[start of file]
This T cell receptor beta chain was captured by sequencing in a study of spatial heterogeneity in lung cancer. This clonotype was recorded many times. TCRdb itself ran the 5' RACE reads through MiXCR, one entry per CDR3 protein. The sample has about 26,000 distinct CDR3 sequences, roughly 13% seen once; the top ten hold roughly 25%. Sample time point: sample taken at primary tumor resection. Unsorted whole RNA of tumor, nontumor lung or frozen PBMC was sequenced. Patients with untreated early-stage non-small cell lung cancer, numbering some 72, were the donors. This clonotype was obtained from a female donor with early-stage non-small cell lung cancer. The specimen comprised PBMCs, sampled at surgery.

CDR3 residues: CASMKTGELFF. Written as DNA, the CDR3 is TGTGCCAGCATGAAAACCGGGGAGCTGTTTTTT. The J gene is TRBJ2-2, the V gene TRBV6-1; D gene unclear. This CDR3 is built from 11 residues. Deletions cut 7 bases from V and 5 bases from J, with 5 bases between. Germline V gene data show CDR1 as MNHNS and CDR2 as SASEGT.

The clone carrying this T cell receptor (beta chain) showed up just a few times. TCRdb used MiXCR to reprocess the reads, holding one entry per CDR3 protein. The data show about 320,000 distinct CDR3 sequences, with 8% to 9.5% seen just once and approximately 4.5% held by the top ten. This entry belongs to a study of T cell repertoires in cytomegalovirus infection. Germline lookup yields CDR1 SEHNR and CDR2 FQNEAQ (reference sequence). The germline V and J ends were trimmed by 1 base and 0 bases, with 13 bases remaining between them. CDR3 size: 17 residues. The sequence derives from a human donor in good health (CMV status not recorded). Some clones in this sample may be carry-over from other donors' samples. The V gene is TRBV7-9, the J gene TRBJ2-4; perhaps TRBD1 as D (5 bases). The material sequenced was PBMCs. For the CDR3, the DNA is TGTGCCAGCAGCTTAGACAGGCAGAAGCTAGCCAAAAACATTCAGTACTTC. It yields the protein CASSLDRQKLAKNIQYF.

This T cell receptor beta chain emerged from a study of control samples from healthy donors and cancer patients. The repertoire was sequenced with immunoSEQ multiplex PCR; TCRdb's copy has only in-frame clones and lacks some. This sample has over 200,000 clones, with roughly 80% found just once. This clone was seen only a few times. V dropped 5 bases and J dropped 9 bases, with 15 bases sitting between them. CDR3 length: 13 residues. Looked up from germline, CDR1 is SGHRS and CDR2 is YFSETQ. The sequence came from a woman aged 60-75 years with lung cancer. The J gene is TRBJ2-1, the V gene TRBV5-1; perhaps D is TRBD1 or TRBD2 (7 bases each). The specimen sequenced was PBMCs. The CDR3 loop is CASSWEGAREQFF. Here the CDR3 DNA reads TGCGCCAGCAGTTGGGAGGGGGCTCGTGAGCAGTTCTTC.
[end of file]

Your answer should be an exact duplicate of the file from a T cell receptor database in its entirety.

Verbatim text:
This T cell receptor beta chain was captured by sequencing in a study of spatial heterogeneity in lung cancer. This clonotype was recorded many times. TCRdb itself ran the 5' RACE reads through MiXCR, one entry per CDR3 protein. The sample has about 26,000 distinct CDR3 sequences, roughly 13% seen once; the top ten hold roughly 25%. Sample time point: sample taken at primary tumor resection. Unsorted whole RNA of tumor, nontumor lung or frozen PBMC was sequenced. Patients with untreated early-stage non-small cell lung cancer, numbering some 72, were the donors. This clonotype was obtained from a female donor with early-stage non-small cell lung cancer. The specimen comprised PBMCs, sampled at surgery.

CDR3 residues: CASMKTGELFF. Written as DNA, the CDR3 is TGTGCCAGCATGAAAACCGGGGAGCTGTTTTTT. The J gene is TRBJ2-2, the V gene TRBV6-1; D gene unclear. This CDR3 is built from 11 residues. Deletions cut 7 bases from V and 5 bases from J, with 5 bases between. Germline V gene data show CDR1 as MNHNS and CDR2 as SASEGT.

The clone carrying this T cell receptor (beta chain) showed up just a few times. TCRdb used MiXCR to reprocess the reads, holding one entry per CDR3 protein. The data show about 320,000 distinct CDR3 sequences, with 8% to 9.5% seen just once and approximately 4.5% held by the top ten. This entry belongs to a study of T cell repertoires in cytomegalovirus infection. Germline lookup yields CDR1 SEHNR and CDR2 FQNEAQ (reference sequence). The germline V and J ends were trimmed by 1 base and 0 bases, with 13 bases remaining between them. CDR3 size: 17 residues. The sequence derives from a human donor in good health (CMV status not recorded). Some clones in this sample may be carry-over from other donors' samples. The V gene is TRBV7-9, the J gene TRBJ2-4; perhaps TRBD1 as D (5 bases). The material sequenced was PBMCs. For the CDR3, the DNA is TGTGCCAGCAGCTTAGACAGGCAGAAGCTAGCCAAAAACATTCAGTACTTC. It yields the protein CASSLDRQKLAKNIQYF.

This T cell receptor beta chain emerged from a study of control samples from healthy donors and cancer patients. The repertoire was sequenced with immunoSEQ multiplex PCR; TCRdb's copy has only in-frame clones and lacks some. This sample has over 200,000 clones, with roughly 80% found just once. This clone was seen only a few times. V dropped 5 bases and J dropped 9 bases, with 15 bases sitting between them. CDR3 length: 13 residues. Looked up from germline, CDR1 is SGHRS and CDR2 is YFSETQ. The sequence came from a woman aged 60-75 years with lung cancer. The J gene is TRBJ2-1, the V gene TRBV5-1; perhaps D is TRBD1 or TRBD2 (7 bases each). The specimen sequenced was PBMCs. The CDR3 loop is CASSWEGAREQFF. Here the CDR3 DNA reads TGCGCCAGCAGTTGGGAGGGGGCTCGTGAGCAGTTCTTC.